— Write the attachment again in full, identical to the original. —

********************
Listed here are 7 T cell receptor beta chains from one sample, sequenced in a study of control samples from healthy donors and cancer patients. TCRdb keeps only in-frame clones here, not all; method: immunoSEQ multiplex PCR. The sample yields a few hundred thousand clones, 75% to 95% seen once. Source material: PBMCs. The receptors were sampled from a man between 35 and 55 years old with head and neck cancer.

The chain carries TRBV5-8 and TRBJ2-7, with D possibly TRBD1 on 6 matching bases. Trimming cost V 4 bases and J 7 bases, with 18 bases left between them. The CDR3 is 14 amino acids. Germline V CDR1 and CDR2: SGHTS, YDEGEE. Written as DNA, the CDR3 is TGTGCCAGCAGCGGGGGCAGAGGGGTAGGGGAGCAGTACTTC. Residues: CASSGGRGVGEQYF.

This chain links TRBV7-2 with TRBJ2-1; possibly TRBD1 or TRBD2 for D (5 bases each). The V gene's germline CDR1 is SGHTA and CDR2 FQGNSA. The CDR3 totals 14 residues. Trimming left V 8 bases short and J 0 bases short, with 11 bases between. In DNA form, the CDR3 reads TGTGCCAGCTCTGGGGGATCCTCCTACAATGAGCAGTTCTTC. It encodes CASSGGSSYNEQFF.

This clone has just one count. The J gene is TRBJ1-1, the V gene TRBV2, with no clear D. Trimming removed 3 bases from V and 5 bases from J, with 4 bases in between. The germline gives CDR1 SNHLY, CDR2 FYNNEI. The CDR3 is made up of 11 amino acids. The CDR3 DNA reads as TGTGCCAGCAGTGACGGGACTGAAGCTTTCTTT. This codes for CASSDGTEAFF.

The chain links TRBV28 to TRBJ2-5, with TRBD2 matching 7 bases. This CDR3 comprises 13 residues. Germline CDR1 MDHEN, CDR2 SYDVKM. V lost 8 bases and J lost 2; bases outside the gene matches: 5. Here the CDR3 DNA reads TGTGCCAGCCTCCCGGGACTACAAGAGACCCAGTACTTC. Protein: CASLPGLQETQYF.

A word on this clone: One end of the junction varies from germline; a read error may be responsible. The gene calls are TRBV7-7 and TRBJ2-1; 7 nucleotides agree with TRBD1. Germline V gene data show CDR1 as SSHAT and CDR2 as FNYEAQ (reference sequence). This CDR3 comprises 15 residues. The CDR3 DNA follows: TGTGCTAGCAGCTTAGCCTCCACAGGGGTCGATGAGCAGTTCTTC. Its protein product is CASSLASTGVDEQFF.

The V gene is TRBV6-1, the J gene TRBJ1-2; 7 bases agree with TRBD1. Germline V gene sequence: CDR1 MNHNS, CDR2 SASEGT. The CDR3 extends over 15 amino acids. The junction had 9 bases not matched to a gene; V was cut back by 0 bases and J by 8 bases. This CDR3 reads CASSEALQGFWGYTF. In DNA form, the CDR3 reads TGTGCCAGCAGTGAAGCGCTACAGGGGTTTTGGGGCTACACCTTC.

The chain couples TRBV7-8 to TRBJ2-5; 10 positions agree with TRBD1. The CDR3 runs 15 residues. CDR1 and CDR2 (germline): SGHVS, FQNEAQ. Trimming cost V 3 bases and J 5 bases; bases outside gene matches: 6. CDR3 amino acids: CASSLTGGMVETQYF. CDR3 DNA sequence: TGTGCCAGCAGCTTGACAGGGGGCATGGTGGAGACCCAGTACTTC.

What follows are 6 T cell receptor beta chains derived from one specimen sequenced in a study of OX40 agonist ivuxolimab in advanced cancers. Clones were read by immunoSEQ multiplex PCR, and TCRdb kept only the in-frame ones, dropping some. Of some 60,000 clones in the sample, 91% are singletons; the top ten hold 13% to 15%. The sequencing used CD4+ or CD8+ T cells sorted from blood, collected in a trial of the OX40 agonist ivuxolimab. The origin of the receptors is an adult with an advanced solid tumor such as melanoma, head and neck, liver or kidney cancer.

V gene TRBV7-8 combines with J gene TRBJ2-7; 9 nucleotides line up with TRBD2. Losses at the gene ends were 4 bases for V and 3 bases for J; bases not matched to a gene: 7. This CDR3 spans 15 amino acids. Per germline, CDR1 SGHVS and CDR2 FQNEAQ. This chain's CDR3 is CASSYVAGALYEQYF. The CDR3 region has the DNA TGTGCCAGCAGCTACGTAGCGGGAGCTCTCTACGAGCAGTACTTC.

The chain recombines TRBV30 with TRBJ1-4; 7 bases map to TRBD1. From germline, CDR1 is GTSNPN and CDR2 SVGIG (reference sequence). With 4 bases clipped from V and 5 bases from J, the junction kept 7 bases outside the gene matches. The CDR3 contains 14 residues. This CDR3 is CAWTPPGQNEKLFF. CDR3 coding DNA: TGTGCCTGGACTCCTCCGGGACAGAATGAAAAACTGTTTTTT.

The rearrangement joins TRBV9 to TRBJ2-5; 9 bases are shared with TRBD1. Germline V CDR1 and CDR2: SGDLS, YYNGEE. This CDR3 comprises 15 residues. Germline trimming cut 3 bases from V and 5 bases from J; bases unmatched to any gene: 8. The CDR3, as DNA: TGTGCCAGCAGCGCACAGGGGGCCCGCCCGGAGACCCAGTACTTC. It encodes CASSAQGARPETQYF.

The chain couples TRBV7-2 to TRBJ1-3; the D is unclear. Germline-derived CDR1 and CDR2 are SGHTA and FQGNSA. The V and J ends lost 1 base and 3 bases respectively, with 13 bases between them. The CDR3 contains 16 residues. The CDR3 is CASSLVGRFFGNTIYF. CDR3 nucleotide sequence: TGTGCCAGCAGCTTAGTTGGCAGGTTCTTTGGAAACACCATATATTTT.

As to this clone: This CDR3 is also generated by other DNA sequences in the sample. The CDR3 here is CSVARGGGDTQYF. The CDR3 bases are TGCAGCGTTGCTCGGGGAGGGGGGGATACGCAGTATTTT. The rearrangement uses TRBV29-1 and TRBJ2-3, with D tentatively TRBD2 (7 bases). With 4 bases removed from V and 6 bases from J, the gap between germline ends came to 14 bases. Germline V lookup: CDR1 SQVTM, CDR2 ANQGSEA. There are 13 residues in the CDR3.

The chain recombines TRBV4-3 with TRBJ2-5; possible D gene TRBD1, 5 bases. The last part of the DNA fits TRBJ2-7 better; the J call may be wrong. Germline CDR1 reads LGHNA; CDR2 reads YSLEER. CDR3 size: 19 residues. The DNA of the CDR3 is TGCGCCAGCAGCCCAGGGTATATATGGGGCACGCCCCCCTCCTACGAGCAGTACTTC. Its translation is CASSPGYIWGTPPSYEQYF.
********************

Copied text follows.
Listed here are 7 T cell receptor beta chains from one sample, sequenced in a study of control samples from healthy donors and cancer patients. TCRdb keeps only in-frame clones here, not all; method: immunoSEQ multiplex PCR. The sample yields a few hundred thousand clones, 75% to 95% seen once. Source material: PBMCs. The receptors were sampled from a man between 35 and 55 years old with head and neck cancer.

The chain carries TRBV5-8 and TRBJ2-7, with D possibly TRBD1 on 6 matching bases. Trimming cost V 4 bases and J 7 bases, with 18 bases left between them. The CDR3 is 14 amino acids. Germline V CDR1 and CDR2: SGHTS, YDEGEE. Written as DNA, the CDR3 is TGTGCCAGCAGCGGGGGCAGAGGGGTAGGGGAGCAGTACTTC. Residues: CASSGGRGVGEQYF.

This chain links TRBV7-2 with TRBJ2-1; possibly TRBD1 or TRBD2 for D (5 bases each). The V gene's germline CDR1 is SGHTA and CDR2 FQGNSA. The CDR3 totals 14 residues. Trimming left V 8 bases short and J 0 bases short, with 11 bases between. In DNA form, the CDR3 reads TGTGCCAGCTCTGGGGGATCCTCCTACAATGAGCAGTTCTTC. It encodes CASSGGSSYNEQFF.

This clone has just one count. The J gene is TRBJ1-1, the V gene TRBV2, with no clear D. Trimming removed 3 bases from V and 5 bases from J, with 4 bases in between. The germline gives CDR1 SNHLY, CDR2 FYNNEI. The CDR3 is made up of 11 amino acids. The CDR3 DNA reads as TGTGCCAGCAGTGACGGGACTGAAGCTTTCTTT. This codes for CASSDGTEAFF.

The chain links TRBV28 to TRBJ2-5, with TRBD2 matching 7 bases. This CDR3 comprises 13 residues. Germline CDR1 MDHEN, CDR2 SYDVKM. V lost 8 bases and J lost 2; bases outside the gene matches: 5. Here the CDR3 DNA reads TGTGCCAGCCTCCCGGGACTACAAGAGACCCAGTACTTC. Protein: CASLPGLQETQYF.

A word on this clone: One end of the junction varies from germline; a read error may be responsible. The gene calls are TRBV7-7 and TRBJ2-1; 7 nucleotides agree with TRBD1. Germline V gene data show CDR1 as SSHAT and CDR2 as FNYEAQ (reference sequence). This CDR3 comprises 15 residues. The CDR3 DNA follows: TGTGCTAGCAGCTTAGCCTCCACAGGGGTCGATGAGCAGTTCTTC. Its protein product is CASSLASTGVDEQFF.

The V gene is TRBV6-1, the J gene TRBJ1-2; 7 bases agree with TRBD1. Germline V gene sequence: CDR1 MNHNS, CDR2 SASEGT. The CDR3 extends over 15 amino acids. The junction had 9 bases not matched to a gene; V was cut back by 0 bases and J by 8 bases. This CDR3 reads CASSEALQGFWGYTF. In DNA form, the CDR3 reads TGTGCCAGCAGTGAAGCGCTACAGGGGTTTTGGGGCTACACCTTC.

The chain couples TRBV7-8 to TRBJ2-5; 10 positions agree with TRBD1. The CDR3 runs 15 residues. CDR1 and CDR2 (germline): SGHVS, FQNEAQ. Trimming cost V 3 bases and J 5 bases; bases outside gene matches: 6. CDR3 amino acids: CASSLTGGMVETQYF. CDR3 DNA sequence: TGTGCCAGCAGCTTGACAGGGGGCATGGTGGAGACCCAGTACTTC.

What follows are 6 T cell receptor beta chains derived from one specimen sequenced in a study of OX40 agonist ivuxolimab in advanced cancers. Clones were read by immunoSEQ multiplex PCR, and TCRdb kept only the in-frame ones, dropping some. Of some 60,000 clones in the sample, 91% are singletons; the top ten hold 13% to 15%. The sequencing used CD4+ or CD8+ T cells sorted from blood, collected in a trial of the OX40 agonist ivuxolimab. The origin of the receptors is an adult with an advanced solid tumor such as melanoma, head and neck, liver or kidney cancer.

V gene TRBV7-8 combines with J gene TRBJ2-7; 9 nucleotides line up with TRBD2. Losses at the gene ends were 4 bases for V and 3 bases for J; bases not matched to a gene: 7. This CDR3 spans 15 amino acids. Per germline, CDR1 SGHVS and CDR2 FQNEAQ. This chain's CDR3 is CASSYVAGALYEQYF. The CDR3 region has the DNA TGTGCCAGCAGCTACGTAGCGGGAGCTCTCTACGAGCAGTACTTC.

The chain recombines TRBV30 with TRBJ1-4; 7 bases map to TRBD1. From germline, CDR1 is GTSNPN and CDR2 SVGIG (reference sequence). With 4 bases clipped from V and 5 bases from J, the junction kept 7 bases outside the gene matches. The CDR3 contains 14 residues. This CDR3 is CAWTPPGQNEKLFF. CDR3 coding DNA: TGTGCCTGGACTCCTCCGGGACAGAATGAAAAACTGTTTTTT.

The rearrangement joins TRBV9 to TRBJ2-5; 9 bases are shared with TRBD1. Germline V CDR1 and CDR2: SGDLS, YYNGEE. This CDR3 comprises 15 residues. Germline trimming cut 3 bases from V and 5 bases from J; bases unmatched to any gene: 8. The CDR3, as DNA: TGTGCCAGCAGCGCACAGGGGGCCCGCCCGGAGACCCAGTACTTC. It encodes CASSAQGARPETQYF.

The chain couples TRBV7-2 to TRBJ1-3; the D is unclear. Germline-derived CDR1 and CDR2 are SGHTA and FQGNSA. The V and J ends lost 1 base and 3 bases respectively, with 13 bases between them. The CDR3 contains 16 residues. The CDR3 is CASSLVGRFFGNTIYF. CDR3 nucleotide sequence: TGTGCCAGCAGCTTAGTTGGCAGGTTCTTTGGAAACACCATATATTTT.

As to this clone: This CDR3 is also generated by other DNA sequences in the sample. The CDR3 here is CSVARGGGDTQYF. The CDR3 bases are TGCAGCGTTGCTCGGGGAGGGGGGGATACGCAGTATTTT. The rearrangement uses TRBV29-1 and TRBJ2-3, with D tentatively TRBD2 (7 bases). With 4 bases removed from V and 6 bases from J, the gap between germline ends came to 14 bases. Germline V lookup: CDR1 SQVTM, CDR2 ANQGSEA. There are 13 residues in the CDR3.

The chain recombines TRBV4-3 with TRBJ2-5; possible D gene TRBD1, 5 bases. The last part of the DNA fits TRBJ2-7 better; the J call may be wrong. Germline CDR1 reads LGHNA; CDR2 reads YSLEER. CDR3 size: 19 residues. The DNA of the CDR3 is TGCGCCAGCAGCCCAGGGTATATATGGGGCACGCCCCCCTCCTACGAGCAGTACTTC. Its translation is CASSPGYIWGTPPSYEQYF.